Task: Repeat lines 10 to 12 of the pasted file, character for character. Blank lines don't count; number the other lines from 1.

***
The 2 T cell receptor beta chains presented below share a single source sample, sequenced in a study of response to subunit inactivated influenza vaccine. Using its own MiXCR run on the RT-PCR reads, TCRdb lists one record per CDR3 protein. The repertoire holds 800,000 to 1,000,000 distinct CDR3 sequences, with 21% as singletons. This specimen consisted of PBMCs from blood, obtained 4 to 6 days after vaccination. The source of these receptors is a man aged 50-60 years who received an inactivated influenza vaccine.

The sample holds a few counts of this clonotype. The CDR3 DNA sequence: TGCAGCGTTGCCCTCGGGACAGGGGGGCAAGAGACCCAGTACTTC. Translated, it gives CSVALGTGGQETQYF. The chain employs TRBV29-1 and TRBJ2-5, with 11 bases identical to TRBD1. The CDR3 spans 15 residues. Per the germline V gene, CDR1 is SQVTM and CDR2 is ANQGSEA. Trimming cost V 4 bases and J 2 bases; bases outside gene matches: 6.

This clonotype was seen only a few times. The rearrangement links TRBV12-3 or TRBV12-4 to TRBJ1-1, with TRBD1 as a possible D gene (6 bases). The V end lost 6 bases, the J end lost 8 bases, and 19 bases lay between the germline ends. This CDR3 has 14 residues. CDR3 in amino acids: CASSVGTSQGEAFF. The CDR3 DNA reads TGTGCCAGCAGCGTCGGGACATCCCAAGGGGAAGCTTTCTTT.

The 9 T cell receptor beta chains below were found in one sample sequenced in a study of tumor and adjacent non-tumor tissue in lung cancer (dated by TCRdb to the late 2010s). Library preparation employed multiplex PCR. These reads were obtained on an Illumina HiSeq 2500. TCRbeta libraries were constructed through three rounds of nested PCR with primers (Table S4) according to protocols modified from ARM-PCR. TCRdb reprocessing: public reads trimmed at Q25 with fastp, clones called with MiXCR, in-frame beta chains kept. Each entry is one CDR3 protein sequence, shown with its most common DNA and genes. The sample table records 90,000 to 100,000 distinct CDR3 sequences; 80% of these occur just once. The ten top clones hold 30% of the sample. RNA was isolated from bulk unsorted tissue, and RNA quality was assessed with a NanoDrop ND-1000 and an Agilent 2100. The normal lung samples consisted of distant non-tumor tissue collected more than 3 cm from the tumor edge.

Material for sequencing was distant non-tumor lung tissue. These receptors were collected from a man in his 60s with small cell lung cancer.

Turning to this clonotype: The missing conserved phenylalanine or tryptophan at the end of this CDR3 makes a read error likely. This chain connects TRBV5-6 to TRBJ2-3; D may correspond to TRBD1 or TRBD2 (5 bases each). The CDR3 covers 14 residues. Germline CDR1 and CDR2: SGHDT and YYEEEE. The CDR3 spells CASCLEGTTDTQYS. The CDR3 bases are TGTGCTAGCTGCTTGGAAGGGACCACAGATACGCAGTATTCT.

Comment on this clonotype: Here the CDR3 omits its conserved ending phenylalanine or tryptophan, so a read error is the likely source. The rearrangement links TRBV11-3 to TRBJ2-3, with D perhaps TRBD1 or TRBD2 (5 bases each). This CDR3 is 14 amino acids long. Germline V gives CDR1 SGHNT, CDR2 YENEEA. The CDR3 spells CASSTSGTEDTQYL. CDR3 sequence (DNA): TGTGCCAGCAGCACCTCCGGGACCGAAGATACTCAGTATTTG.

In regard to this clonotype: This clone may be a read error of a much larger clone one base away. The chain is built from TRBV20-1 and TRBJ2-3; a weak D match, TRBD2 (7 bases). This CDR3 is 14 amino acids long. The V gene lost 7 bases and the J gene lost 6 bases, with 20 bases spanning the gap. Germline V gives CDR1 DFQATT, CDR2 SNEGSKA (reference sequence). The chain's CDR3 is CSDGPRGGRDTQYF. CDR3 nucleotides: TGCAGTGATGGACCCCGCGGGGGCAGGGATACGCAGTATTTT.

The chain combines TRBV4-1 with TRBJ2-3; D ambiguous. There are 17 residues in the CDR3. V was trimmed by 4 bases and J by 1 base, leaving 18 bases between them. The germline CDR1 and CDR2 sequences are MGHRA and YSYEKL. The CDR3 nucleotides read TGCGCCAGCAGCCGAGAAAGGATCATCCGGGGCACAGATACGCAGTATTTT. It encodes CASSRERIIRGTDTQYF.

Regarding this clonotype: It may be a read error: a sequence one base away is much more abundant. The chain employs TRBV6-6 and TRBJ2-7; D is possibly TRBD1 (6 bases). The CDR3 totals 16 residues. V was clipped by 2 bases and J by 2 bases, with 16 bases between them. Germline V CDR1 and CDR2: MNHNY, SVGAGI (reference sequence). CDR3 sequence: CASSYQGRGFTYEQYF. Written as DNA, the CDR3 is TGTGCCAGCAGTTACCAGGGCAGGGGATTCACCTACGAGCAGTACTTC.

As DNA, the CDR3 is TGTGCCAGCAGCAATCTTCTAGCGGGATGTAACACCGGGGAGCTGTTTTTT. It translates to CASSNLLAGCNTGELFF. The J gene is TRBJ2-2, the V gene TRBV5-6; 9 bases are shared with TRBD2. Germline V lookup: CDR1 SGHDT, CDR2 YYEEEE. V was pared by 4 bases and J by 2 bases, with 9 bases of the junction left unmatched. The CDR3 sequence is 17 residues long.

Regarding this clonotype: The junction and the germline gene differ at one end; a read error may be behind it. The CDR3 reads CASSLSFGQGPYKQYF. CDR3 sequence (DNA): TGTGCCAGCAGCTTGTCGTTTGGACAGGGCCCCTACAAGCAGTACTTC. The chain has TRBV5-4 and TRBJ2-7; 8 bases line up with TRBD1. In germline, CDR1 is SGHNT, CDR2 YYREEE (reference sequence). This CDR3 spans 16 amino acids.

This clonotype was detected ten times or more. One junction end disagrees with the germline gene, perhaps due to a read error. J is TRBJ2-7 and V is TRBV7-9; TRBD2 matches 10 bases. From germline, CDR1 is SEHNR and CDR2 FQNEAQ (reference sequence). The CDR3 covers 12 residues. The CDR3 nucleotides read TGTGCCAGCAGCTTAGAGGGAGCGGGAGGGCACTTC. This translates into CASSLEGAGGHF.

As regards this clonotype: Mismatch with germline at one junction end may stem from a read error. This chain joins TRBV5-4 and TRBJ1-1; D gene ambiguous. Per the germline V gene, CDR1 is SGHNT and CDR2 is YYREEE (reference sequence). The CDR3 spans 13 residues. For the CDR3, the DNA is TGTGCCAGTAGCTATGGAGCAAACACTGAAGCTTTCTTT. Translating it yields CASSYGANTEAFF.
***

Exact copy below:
Regarding this clonotype: It may be a read error: a sequence one base away is much more abundant. The chain employs TRBV6-6 and TRBJ2-7; D is possibly TRBD1 (6 bases). The CDR3 totals 16 residues. V was clipped by 2 bases and J by 2 bases, with 16 bases between them. Germline V CDR1 and CDR2: MNHNY, SVGAGI (reference sequence). CDR3 sequence: CASSYQGRGFTYEQYF. Written as DNA, the CDR3 is TGTGCCAGCAGTTACCAGGGCAGGGGATTCACCTACGAGCAGTACTTC.

As DNA, the CDR3 is TGTGCCAGCAGCAATCTTCTAGCGGGATGTAACACCGGGGAGCTGTTTTTT. It translates to CASSNLLAGCNTGELFF. The J gene is TRBJ2-2, the V gene TRBV5-6; 9 bases are shared with TRBD2. Germline V lookup: CDR1 SGHDT, CDR2 YYEEEE. V was pared by 4 bases and J by 2 bases, with 9 bases of the junction left unmatched. The CDR3 sequence is 17 residues long.

Regarding this clonotype: The junction and the germline gene differ at one end; a read error may be behind it. The CDR3 reads CASSLSFGQGPYKQYF. CDR3 sequence (DNA): TGTGCCAGCAGCTTGTCGTTTGGACAGGGCCCCTACAAGCAGTACTTC. The chain has TRBV5-4 and TRBJ2-7; 8 bases line up with TRBD1. In germline, CDR1 is SGHNT, CDR2 YYREEE (reference sequence). This CDR3 spans 16 amino acids.